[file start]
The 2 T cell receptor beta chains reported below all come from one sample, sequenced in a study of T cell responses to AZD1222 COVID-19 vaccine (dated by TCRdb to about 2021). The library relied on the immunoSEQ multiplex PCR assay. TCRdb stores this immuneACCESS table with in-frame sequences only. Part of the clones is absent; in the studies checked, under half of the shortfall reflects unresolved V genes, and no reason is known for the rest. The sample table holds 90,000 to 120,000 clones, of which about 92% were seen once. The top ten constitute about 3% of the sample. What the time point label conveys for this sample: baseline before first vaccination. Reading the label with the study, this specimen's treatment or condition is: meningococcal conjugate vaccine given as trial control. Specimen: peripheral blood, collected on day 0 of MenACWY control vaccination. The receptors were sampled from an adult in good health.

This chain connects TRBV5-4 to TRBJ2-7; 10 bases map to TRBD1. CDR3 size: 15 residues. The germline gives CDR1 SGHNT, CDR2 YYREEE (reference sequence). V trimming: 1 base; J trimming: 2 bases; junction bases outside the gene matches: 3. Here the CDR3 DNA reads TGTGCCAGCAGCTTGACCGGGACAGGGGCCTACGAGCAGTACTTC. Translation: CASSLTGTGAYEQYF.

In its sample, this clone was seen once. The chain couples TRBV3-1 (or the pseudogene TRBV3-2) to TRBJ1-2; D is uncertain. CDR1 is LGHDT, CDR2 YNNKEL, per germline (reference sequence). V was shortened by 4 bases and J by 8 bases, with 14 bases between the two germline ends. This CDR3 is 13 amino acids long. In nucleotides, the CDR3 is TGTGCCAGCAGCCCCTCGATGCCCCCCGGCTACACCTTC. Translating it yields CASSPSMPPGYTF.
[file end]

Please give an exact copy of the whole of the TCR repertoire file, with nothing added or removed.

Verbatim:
The 2 T cell receptor beta chains reported below all come from one sample, sequenced in a study of T cell responses to AZD1222 COVID-19 vaccine (dated by TCRdb to about 2021). The library relied on the immunoSEQ multiplex PCR assay. TCRdb stores this immuneACCESS table with in-frame sequences only. Part of the clones is absent; in the studies checked, under half of the shortfall reflects unresolved V genes, and no reason is known for the rest. The sample table holds 90,000 to 120,000 clones, of which about 92% were seen once. The top ten constitute about 3% of the sample. What the time point label conveys for this sample: baseline before first vaccination. Reading the label with the study, this specimen's treatment or condition is: meningococcal conjugate vaccine given as trial control. Specimen: peripheral blood, collected on day 0 of MenACWY control vaccination. The receptors were sampled from an adult in good health.

This chain connects TRBV5-4 to TRBJ2-7; 10 bases map to TRBD1. CDR3 size: 15 residues. The germline gives CDR1 SGHNT, CDR2 YYREEE (reference sequence). V trimming: 1 base; J trimming: 2 bases; junction bases outside the gene matches: 3. Here the CDR3 DNA reads TGTGCCAGCAGCTTGACCGGGACAGGGGCCTACGAGCAGTACTTC. Translation: CASSLTGTGAYEQYF.

In its sample, this clone was seen once. The chain couples TRBV3-1 (or the pseudogene TRBV3-2) to TRBJ1-2; D is uncertain. CDR1 is LGHDT, CDR2 YNNKEL, per germline (reference sequence). V was shortened by 4 bases and J by 8 bases, with 14 bases between the two germline ends. This CDR3 is 13 amino acids long. In nucleotides, the CDR3 is TGTGCCAGCAGCCCCTCGATGCCCCCCGGCTACACCTTC. Translating it yields CASSPSMPPGYTF.